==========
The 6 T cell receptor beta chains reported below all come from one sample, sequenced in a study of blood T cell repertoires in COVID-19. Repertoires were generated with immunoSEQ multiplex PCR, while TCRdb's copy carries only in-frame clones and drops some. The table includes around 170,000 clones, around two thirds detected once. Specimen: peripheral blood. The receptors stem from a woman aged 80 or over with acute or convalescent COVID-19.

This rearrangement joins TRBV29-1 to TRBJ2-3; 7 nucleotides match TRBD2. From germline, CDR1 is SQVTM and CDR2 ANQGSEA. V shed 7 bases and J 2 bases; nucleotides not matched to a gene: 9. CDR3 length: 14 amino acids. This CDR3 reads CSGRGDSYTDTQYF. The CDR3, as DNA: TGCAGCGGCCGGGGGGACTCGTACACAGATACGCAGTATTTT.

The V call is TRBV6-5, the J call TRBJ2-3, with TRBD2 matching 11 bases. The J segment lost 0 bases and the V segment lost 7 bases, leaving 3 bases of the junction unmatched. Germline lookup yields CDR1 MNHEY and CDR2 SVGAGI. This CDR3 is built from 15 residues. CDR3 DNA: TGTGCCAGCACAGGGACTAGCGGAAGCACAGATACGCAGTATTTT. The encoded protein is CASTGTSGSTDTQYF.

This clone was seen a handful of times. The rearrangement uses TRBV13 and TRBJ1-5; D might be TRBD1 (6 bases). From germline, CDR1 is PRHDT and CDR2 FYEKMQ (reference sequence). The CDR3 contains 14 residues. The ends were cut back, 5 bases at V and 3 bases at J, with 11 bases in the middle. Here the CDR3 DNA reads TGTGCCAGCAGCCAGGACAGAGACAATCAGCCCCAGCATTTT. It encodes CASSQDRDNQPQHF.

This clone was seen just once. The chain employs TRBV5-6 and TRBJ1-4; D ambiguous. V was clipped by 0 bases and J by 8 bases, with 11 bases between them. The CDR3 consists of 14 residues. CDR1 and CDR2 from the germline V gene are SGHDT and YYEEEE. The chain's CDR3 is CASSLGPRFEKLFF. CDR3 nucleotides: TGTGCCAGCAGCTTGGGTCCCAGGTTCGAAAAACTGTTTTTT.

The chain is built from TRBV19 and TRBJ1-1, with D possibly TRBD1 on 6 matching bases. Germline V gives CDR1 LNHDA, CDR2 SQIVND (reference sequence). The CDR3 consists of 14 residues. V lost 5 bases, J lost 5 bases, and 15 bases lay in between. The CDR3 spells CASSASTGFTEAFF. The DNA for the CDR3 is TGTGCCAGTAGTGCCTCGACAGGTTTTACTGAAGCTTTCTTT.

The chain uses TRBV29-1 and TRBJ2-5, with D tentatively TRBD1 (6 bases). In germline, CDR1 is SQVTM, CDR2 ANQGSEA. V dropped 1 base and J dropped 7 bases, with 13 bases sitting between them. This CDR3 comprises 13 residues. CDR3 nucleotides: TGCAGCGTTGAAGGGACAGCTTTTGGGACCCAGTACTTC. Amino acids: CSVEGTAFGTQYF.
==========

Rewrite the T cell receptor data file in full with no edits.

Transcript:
The 6 T cell receptor beta chains reported below all come from one sample, sequenced in a study of blood T cell repertoires in COVID-19. Repertoires were generated with immunoSEQ multiplex PCR, while TCRdb's copy carries only in-frame clones and drops some. The table includes around 170,000 clones, around two thirds detected once. Specimen: peripheral blood. The receptors stem from a woman aged 80 or over with acute or convalescent COVID-19.

This rearrangement joins TRBV29-1 to TRBJ2-3; 7 nucleotides match TRBD2. From germline, CDR1 is SQVTM and CDR2 ANQGSEA. V shed 7 bases and J 2 bases; nucleotides not matched to a gene: 9. CDR3 length: 14 amino acids. This CDR3 reads CSGRGDSYTDTQYF. The CDR3, as DNA: TGCAGCGGCCGGGGGGACTCGTACACAGATACGCAGTATTTT.

The V call is TRBV6-5, the J call TRBJ2-3, with TRBD2 matching 11 bases. The J segment lost 0 bases and the V segment lost 7 bases, leaving 3 bases of the junction unmatched. Germline lookup yields CDR1 MNHEY and CDR2 SVGAGI. This CDR3 is built from 15 residues. CDR3 DNA: TGTGCCAGCACAGGGACTAGCGGAAGCACAGATACGCAGTATTTT. The encoded protein is CASTGTSGSTDTQYF.

This clone was seen a handful of times. The rearrangement uses TRBV13 and TRBJ1-5; D might be TRBD1 (6 bases). From germline, CDR1 is PRHDT and CDR2 FYEKMQ (reference sequence). The CDR3 contains 14 residues. The ends were cut back, 5 bases at V and 3 bases at J, with 11 bases in the middle. Here the CDR3 DNA reads TGTGCCAGCAGCCAGGACAGAGACAATCAGCCCCAGCATTTT. It encodes CASSQDRDNQPQHF.

This clone was seen just once. The chain employs TRBV5-6 and TRBJ1-4; D ambiguous. V was clipped by 0 bases and J by 8 bases, with 11 bases between them. The CDR3 consists of 14 residues. CDR1 and CDR2 from the germline V gene are SGHDT and YYEEEE. The chain's CDR3 is CASSLGPRFEKLFF. CDR3 nucleotides: TGTGCCAGCAGCTTGGGTCCCAGGTTCGAAAAACTGTTTTTT.

The chain is built from TRBV19 and TRBJ1-1, with D possibly TRBD1 on 6 matching bases. Germline V gives CDR1 LNHDA, CDR2 SQIVND (reference sequence). The CDR3 consists of 14 residues. V lost 5 bases, J lost 5 bases, and 15 bases lay in between. The CDR3 spells CASSASTGFTEAFF. The DNA for the CDR3 is TGTGCCAGTAGTGCCTCGACAGGTTTTACTGAAGCTTTCTTT.

The chain uses TRBV29-1 and TRBJ2-5, with D tentatively TRBD1 (6 bases). In germline, CDR1 is SQVTM, CDR2 ANQGSEA. V dropped 1 base and J dropped 7 bases, with 13 bases sitting between them. This CDR3 comprises 13 residues. CDR3 nucleotides: TGCAGCGTTGAAGGGACAGCTTTTGGGACCCAGTACTTC. Amino acids: CSVEGTAFGTQYF.